“Social voice,” or word-of-mouth (WOM), is one of the most powerful and disruptive forces in marketing. And although it has long been a CMO’s best friend, the friendship is tinged with tension since the impact of social voice has been difficult to measure.
But that’s now changing. New research we conducted in partnership with WOM research and consulting firm The KellerFay Group quantifies how social voice influences consumer decisions, how it affects online searches–and ultimately its impact on sales and brand perception.
The results of this research offer important insights for CMOs as social voice continues to dominate our attention and major brands invest more time and money in digital marketing and social media. Quite simply, we believe that the social media explosion has changed the game for major brands, making social voice measurement must-know information for CMOs.
Results of our research were clear and boil down to this: Social voice is a major sales driver in both direct and indirect ways. It significantly amplifies your messages as people talk about or share them via social media and offline conversations.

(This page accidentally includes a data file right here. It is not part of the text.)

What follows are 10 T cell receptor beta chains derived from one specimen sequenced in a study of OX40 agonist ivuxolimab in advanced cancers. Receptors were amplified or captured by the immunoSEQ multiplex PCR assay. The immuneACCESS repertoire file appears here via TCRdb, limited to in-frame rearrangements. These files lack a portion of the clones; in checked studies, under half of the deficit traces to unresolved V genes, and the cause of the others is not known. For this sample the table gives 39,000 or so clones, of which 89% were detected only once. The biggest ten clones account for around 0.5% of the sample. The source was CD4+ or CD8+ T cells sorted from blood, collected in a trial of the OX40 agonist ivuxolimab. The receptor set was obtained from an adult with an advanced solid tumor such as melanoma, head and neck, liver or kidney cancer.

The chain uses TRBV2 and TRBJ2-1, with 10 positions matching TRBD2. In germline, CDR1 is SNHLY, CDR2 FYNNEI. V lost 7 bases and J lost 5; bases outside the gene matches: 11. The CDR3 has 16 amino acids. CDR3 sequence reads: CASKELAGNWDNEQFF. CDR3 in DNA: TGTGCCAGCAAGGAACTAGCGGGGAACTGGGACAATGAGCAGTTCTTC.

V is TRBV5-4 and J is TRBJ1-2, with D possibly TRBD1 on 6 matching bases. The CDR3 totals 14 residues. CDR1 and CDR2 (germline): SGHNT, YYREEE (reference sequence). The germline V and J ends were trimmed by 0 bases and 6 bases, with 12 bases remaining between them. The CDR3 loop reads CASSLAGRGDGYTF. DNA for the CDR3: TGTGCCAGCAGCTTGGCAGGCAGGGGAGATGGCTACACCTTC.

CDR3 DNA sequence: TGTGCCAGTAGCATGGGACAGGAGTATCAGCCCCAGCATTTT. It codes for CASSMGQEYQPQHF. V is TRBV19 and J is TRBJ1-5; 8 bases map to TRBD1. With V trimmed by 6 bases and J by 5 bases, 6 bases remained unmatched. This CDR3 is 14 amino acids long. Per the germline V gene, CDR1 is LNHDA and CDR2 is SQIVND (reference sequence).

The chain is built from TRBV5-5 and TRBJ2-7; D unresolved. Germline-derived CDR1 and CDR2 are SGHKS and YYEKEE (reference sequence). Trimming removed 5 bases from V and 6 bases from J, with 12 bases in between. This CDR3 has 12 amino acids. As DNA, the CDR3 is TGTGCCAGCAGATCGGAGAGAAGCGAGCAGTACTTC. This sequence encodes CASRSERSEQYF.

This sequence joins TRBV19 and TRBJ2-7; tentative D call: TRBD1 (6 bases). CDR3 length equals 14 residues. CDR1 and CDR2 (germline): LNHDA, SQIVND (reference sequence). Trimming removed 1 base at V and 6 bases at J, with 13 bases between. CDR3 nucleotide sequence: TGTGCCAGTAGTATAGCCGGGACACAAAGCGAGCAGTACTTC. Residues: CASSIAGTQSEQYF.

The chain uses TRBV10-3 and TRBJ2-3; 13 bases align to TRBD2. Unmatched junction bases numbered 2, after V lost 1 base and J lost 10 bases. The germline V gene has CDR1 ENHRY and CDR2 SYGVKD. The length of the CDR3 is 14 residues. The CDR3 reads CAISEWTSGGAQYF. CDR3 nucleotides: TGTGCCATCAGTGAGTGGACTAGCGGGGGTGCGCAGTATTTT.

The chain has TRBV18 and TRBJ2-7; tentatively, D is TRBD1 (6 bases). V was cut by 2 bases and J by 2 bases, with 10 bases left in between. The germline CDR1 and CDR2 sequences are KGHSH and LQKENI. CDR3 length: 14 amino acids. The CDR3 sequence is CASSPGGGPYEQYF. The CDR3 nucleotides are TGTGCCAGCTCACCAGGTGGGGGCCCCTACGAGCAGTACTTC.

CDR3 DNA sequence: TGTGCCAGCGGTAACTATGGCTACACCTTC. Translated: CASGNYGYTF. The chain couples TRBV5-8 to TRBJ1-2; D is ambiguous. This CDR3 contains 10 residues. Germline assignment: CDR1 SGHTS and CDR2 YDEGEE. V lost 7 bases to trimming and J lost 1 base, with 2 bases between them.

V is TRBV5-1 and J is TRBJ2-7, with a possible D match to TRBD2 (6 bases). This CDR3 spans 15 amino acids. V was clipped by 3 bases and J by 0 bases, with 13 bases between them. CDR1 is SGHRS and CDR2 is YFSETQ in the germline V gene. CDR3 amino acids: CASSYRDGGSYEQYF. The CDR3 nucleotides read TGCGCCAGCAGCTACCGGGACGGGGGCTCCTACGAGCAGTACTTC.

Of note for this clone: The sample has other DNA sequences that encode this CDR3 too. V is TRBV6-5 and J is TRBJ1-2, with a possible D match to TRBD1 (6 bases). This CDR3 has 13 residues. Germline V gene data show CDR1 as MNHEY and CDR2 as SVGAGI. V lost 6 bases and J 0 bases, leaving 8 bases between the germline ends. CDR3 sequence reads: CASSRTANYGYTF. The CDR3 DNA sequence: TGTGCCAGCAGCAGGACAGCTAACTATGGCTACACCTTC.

Before going further, however, let’s clarify what social voice means. For this research, we defined it as “online and offline (face-to-face and voice-to-voice) brand mentions and conversations that occur among consumers.” Rather simple.
What’s not so simple, however, is putting numbers to how (or whether) your spending boosts social voice, how that generates sales, and where it fits in your media-mix models. With this information in hand, you can make better choices of how and where to spend your money–and deliver clearer proof points to your CEO, CFO, board, and others.
But a word of caution: This is not a digital-only dilemma. It’s vital that marketing teams also grasp the interplay between digital and traditional media in determining social voice, and how all drivers converge to influence consumer decision-making.
To tease out the insights CMOs are looking for in this area, we compiled and modeled huge amounts of multiyear data to find answers to the social voice question. This included media ad spend, nonmedia marketing spend (events, PR, etc.), online/offline WOM brand mentions, Facebook metrics, Google search activity, and Web site traffic, among others.
We also controlled for external factors, such as the economy, competitor activity, seasonality, and even the weather, while our researchers focused on brands across several major categories, including beverages, financial services, and autos.
WOM’s Share Of Total Marketing Impact
When you add it all up (and we did), meta-analysis shows that social voice accounted for anywhere from 10 percent to 54 percent of total marketing impact for the brands studied. Investment firms were at the high end at 54 percent, followed by automotive (27 percent), beverages (25 percent), and brokerage firms (10 percent). Of course, your particular mileage may vary.